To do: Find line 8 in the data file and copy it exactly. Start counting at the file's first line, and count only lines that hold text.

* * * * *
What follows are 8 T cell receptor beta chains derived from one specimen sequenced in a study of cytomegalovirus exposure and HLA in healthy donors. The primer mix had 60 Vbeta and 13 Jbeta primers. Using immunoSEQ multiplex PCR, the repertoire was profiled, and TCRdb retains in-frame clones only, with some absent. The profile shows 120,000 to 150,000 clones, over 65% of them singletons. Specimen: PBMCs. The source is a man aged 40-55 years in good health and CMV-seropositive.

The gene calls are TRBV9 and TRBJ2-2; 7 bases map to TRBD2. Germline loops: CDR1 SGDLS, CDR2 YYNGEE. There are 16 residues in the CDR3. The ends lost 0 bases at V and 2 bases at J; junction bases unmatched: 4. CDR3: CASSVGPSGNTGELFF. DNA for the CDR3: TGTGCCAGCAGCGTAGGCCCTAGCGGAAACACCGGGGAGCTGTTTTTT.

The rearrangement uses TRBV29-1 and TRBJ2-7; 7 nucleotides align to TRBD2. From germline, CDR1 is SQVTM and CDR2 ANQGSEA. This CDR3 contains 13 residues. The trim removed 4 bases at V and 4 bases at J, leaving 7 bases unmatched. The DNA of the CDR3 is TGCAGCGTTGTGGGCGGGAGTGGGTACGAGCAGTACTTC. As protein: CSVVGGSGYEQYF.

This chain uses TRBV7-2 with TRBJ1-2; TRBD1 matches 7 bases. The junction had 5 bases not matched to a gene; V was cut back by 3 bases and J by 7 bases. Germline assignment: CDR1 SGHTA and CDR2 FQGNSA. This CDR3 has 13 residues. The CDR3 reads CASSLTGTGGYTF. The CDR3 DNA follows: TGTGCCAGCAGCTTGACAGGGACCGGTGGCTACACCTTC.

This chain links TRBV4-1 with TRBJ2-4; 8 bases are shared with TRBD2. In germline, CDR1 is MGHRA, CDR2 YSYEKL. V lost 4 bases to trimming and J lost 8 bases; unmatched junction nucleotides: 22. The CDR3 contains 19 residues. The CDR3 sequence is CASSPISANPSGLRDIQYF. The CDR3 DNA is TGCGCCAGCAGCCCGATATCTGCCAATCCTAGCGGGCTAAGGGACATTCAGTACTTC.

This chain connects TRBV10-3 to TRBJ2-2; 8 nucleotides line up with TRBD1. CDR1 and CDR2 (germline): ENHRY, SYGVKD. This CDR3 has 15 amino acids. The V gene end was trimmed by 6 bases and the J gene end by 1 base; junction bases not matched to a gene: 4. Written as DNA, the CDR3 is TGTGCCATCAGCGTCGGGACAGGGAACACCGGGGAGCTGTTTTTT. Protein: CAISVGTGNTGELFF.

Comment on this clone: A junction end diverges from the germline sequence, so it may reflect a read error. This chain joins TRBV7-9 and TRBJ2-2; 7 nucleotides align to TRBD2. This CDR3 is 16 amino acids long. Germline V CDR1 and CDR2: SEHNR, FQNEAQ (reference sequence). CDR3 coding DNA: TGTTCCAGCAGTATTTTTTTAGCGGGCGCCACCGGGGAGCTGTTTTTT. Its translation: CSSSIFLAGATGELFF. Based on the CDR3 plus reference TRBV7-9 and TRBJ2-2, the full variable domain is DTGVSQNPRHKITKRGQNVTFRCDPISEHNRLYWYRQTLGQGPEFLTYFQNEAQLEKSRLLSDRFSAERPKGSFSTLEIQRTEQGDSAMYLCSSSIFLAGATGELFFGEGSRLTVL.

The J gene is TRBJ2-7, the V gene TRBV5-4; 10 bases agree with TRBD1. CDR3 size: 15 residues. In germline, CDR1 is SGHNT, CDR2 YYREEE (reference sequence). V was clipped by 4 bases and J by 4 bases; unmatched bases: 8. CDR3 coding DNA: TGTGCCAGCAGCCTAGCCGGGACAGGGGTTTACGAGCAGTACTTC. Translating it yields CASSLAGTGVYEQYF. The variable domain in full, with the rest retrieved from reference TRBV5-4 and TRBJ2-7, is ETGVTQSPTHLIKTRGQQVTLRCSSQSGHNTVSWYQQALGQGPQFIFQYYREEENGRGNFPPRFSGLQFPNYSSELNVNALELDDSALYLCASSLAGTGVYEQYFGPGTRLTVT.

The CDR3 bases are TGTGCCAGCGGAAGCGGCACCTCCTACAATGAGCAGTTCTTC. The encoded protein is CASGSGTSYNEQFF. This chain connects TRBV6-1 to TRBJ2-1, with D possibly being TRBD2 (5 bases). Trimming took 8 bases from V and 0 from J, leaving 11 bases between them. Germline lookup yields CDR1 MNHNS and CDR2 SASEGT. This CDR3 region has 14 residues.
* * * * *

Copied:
The J gene is TRBJ2-7, the V gene TRBV5-4; 10 bases agree with TRBD1. CDR3 size: 15 residues. In germline, CDR1 is SGHNT, CDR2 YYREEE (reference sequence). V was clipped by 4 bases and J by 4 bases; unmatched bases: 8. CDR3 coding DNA: TGTGCCAGCAGCCTAGCCGGGACAGGGGTTTACGAGCAGTACTTC. Translating it yields CASSLAGTGVYEQYF. The variable domain in full, with the rest retrieved from reference TRBV5-4 and TRBJ2-7, is ETGVTQSPTHLIKTRGQQVTLRCSSQSGHNTVSWYQQALGQGPQFIFQYYREEENGRGNFPPRFSGLQFPNYSSELNVNALELDDSALYLCASSLAGTGVYEQYFGPGTRLTVT.